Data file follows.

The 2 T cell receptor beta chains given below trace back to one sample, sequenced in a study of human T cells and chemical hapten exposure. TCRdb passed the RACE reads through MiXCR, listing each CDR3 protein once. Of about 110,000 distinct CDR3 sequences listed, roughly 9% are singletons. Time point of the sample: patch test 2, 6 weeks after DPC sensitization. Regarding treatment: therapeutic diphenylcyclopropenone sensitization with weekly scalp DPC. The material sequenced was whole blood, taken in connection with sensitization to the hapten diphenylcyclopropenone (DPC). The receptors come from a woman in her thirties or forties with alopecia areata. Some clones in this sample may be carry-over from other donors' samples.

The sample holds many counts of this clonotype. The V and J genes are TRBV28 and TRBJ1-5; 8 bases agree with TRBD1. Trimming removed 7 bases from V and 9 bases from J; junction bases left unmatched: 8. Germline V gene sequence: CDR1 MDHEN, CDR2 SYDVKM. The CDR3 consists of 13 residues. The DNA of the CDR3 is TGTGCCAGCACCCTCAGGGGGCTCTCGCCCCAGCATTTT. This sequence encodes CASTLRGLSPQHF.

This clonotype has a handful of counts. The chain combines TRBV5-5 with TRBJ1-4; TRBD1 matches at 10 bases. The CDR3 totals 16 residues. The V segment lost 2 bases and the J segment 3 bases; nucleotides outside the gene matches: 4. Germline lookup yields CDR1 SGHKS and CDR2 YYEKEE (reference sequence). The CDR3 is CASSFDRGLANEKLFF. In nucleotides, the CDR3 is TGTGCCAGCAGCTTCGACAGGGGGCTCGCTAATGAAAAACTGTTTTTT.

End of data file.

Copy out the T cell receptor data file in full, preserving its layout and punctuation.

The 2 T cell receptor beta chains given below trace back to one sample, sequenced in a study of human T cells and chemical hapten exposure. TCRdb passed the RACE reads through MiXCR, listing each CDR3 protein once. Of about 110,000 distinct CDR3 sequences listed, roughly 9% are singletons. Time point of the sample: patch test 2, 6 weeks after DPC sensitization. Regarding treatment: therapeutic diphenylcyclopropenone sensitization with weekly scalp DPC. The material sequenced was whole blood, taken in connection with sensitization to the hapten diphenylcyclopropenone (DPC). The receptors come from a woman in her thirties or forties with alopecia areata. Some clones in this sample may be carry-over from other donors' samples.

The sample holds many counts of this clonotype. The V and J genes are TRBV28 and TRBJ1-5; 8 bases agree with TRBD1. Trimming removed 7 bases from V and 9 bases from J; junction bases left unmatched: 8. Germline V gene sequence: CDR1 MDHEN, CDR2 SYDVKM. The CDR3 consists of 13 residues. The DNA of the CDR3 is TGTGCCAGCACCCTCAGGGGGCTCTCGCCCCAGCATTTT. This sequence encodes CASTLRGLSPQHF.

This clonotype has a handful of counts. The chain combines TRBV5-5 with TRBJ1-4; TRBD1 matches at 10 bases. The CDR3 totals 16 residues. The V segment lost 2 bases and the J segment 3 bases; nucleotides outside the gene matches: 4. Germline lookup yields CDR1 SGHKS and CDR2 YYEKEE (reference sequence). The CDR3 is CASSFDRGLANEKLFF. In nucleotides, the CDR3 is TGTGCCAGCAGCTTCGACAGGGGGCTCGCTAATGAAAAACTGTTTTTT.